The internet is chock full of “valuable” advice. It’s a good thing, too. How else would I know that for the past half-century, I’ve been showering all wrong? And apparently, many of the activities I enjoy are included in the list of atrocious faux pas that baby boomers are guilty of. (Not that this is surprising—after all, I am a baby boomer). If I didn’t have the internet, how would I know how to scramble eggs, how to vote, or how to decorate my home?
I saw the headline and had to click on the article:
American Christianity is corrupt? We’ve abandoned the gospel? This is alarming! I read further…
The Boston Declaration, condemning the abuse of the Christian faith by many conservatives today, was just written, signed and released by over 300 hundred Christian theologians attending the American Academy of Religion and the Society of Biblical Literature, an annual meeting of nearly 10,000 professionals in religion. … [T]he presenters were clear that white American Evangelicalism is in a crisis, a crisis of its own making. It has abandoned the Gospel of Jesus Christ.
Is outrage a Christian value? Maybe it depends on what we’re outraged about. In the current political climate, it seems the entire nation is outraged—or at least a very vocal portion. I’ve seen post after post urging us to “stay outraged” until things go our way. But is outrage a good thing? When is outrage appropriate?
It depends on what we mean by outrage. So that we’re all on the same page, let’s see how the dictionary defines it:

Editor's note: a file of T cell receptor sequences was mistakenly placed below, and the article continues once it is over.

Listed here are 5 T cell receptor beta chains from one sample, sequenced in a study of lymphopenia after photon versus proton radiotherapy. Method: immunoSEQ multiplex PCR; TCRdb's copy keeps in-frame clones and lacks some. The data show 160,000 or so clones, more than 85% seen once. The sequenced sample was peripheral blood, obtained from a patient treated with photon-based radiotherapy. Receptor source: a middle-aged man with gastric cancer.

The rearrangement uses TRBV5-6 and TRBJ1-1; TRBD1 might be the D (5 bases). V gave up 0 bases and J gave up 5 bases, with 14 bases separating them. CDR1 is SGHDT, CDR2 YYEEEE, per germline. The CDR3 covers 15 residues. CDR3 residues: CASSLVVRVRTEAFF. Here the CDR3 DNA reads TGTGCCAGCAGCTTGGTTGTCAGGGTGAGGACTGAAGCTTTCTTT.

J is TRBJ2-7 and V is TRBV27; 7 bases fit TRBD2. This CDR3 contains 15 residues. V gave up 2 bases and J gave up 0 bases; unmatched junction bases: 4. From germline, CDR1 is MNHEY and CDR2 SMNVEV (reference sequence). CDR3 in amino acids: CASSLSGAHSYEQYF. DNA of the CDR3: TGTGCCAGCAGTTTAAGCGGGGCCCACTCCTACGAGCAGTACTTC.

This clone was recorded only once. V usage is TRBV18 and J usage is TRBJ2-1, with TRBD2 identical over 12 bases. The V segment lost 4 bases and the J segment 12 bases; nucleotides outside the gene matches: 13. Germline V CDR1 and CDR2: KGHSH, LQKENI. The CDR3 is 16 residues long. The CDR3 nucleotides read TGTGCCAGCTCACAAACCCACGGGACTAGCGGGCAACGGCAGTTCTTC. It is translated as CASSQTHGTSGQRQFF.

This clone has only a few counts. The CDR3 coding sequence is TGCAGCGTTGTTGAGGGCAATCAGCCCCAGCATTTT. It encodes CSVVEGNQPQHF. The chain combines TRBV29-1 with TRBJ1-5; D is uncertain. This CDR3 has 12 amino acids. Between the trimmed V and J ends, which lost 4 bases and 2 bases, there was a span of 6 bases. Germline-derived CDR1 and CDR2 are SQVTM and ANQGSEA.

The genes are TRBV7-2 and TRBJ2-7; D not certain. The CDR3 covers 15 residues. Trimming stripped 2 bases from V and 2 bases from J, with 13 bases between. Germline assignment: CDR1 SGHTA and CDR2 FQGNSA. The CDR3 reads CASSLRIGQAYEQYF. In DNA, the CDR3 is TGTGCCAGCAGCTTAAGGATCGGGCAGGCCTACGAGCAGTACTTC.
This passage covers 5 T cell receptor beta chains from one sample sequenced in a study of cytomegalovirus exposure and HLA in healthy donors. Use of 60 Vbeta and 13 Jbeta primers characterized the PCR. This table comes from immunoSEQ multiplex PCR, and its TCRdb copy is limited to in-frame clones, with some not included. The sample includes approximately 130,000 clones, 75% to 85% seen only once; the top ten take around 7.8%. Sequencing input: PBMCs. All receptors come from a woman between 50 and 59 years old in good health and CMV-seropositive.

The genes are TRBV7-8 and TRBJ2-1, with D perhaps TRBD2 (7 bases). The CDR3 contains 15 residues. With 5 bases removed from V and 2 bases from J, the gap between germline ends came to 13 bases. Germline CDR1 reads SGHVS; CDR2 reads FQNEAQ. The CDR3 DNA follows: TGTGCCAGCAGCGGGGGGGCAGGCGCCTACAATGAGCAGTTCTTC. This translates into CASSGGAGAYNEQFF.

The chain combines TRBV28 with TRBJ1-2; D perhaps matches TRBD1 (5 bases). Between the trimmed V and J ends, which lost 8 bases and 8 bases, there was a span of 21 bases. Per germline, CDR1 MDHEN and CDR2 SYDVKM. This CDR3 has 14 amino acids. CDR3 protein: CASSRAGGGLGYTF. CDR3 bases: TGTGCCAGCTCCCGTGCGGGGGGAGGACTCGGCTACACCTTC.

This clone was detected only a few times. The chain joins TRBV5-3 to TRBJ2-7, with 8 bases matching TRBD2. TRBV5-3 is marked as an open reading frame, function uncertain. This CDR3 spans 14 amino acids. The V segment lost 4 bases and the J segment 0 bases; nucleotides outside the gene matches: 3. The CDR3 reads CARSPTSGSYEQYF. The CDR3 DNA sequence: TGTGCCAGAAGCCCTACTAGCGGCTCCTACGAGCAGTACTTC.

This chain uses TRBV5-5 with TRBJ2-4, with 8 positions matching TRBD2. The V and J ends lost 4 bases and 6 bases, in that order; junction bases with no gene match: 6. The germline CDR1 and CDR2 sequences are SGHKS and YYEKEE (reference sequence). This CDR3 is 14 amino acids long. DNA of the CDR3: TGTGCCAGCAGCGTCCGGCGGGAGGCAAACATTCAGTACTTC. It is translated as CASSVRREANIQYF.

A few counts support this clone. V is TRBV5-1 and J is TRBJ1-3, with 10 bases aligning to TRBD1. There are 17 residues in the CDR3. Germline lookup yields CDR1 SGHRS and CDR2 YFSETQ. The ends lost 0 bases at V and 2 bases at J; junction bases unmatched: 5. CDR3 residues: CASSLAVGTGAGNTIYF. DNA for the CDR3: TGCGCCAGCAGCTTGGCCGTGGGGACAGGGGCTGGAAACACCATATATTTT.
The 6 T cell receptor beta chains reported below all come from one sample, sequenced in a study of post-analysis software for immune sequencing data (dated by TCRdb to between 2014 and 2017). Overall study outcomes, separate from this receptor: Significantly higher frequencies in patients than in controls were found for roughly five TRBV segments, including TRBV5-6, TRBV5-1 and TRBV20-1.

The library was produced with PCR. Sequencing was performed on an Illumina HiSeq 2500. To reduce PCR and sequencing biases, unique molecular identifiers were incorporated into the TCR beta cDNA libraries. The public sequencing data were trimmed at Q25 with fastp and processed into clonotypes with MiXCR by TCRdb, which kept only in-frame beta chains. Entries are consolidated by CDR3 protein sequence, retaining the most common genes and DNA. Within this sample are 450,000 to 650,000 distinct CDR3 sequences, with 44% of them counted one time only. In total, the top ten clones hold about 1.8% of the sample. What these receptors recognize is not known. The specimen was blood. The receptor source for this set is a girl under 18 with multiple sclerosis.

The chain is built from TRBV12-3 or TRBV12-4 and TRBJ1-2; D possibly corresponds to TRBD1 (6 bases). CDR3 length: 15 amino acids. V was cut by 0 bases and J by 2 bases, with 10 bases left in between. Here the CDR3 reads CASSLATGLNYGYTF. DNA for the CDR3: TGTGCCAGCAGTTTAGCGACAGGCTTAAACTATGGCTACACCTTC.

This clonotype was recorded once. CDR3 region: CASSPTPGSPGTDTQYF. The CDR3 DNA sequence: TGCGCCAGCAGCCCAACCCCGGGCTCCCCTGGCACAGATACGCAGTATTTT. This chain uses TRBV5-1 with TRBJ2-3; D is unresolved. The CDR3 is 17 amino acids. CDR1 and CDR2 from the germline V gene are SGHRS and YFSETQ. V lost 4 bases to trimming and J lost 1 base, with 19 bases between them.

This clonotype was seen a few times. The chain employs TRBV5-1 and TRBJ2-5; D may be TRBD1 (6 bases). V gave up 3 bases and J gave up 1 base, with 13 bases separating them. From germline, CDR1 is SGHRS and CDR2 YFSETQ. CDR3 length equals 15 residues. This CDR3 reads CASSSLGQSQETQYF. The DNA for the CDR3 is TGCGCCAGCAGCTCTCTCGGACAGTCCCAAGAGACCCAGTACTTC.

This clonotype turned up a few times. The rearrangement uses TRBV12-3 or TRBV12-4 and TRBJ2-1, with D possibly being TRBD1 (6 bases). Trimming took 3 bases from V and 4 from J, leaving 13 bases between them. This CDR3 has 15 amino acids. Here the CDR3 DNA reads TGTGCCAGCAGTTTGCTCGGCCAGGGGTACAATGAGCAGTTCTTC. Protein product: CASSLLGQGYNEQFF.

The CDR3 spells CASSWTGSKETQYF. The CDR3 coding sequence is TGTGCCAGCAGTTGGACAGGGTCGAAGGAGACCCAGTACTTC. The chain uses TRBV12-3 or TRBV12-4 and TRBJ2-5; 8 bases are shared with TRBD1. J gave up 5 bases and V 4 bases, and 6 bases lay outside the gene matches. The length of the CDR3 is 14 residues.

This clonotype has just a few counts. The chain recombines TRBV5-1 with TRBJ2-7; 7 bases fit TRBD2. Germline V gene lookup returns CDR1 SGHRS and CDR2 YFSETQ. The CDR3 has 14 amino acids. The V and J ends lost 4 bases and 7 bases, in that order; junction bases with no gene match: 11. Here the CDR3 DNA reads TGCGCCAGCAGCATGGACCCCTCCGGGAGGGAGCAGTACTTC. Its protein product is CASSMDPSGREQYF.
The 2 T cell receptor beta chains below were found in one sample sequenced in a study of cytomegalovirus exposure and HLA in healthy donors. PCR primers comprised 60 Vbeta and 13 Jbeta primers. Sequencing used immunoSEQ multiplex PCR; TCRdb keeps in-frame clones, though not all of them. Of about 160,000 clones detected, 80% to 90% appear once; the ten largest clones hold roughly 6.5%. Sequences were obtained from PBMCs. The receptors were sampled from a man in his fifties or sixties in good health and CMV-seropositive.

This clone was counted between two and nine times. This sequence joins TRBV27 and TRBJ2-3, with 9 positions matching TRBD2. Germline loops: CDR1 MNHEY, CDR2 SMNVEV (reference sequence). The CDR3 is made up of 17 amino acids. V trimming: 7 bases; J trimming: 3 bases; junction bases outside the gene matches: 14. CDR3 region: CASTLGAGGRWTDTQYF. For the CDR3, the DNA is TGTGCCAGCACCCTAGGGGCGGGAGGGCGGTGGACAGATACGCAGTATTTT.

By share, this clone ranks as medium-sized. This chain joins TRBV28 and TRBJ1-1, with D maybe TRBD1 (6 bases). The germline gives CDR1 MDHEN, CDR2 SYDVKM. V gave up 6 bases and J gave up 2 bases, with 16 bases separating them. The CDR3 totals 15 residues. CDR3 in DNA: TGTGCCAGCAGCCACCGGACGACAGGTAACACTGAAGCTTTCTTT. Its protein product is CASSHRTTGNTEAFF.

- An act of wanton cruelty or violence; any gross violation of law or decency.
- Anything that strongly offends, insults, or affronts the feelings.
- A powerful feeling of resentment or anger aroused by something perceived as an injury, insult, or injustice.
Synonyms include: indignation, fury, anger, rage, disapproval, wrath, and resentment.
Last Sunday Pete and I helped people register to vote. We always vote in elections, and we enjoyed encouraging others to register as well. Our church had several tables set up around the hallways and café area, and our small group volunteered to provide the manpower. We had a short training talk, and then headed out with our clipboards, forms, and big smiles.
Most of the people we talked to were already registered. Others had recently moved and needed to “re-up.” It took all of five minutes to fill out the form, sign their name, and become eligible to vote in the upcoming election.
What surprised us, however, were the approximately 5% of people who refused to register or vote. As I pondered their various reasons for not voting, I began to wonder. Should Christians vote? Is it important? Does God care one way or the other? I did some research online and found that, like many issues, this one is a bit controversial. Here’s my opinion. I’d be interested to hear what you think, as well.
Religion and politics are the two topics a genteel person is not supposed to discuss with company. I assume that’s because we usually have strong opinions on both of these topics and a civilized discussion can rapidly disintegrate into an all-out war, with normally well-mannered guests popping up from behind the sofas to lob verbal grenades at one another.
However, an article on CNN’s website caught my attention—and it deals with both religion and politics:
According to a poll released [last week] by the Public [Religion] Research Institute and Religion News Service, most Americans (56%) say it is somewhat or very important for a presidential candidate to have strong religious beliefs.
I have to agree. I want my president to have the fear of God deep down in his or her soul! However, the news report goes on to say: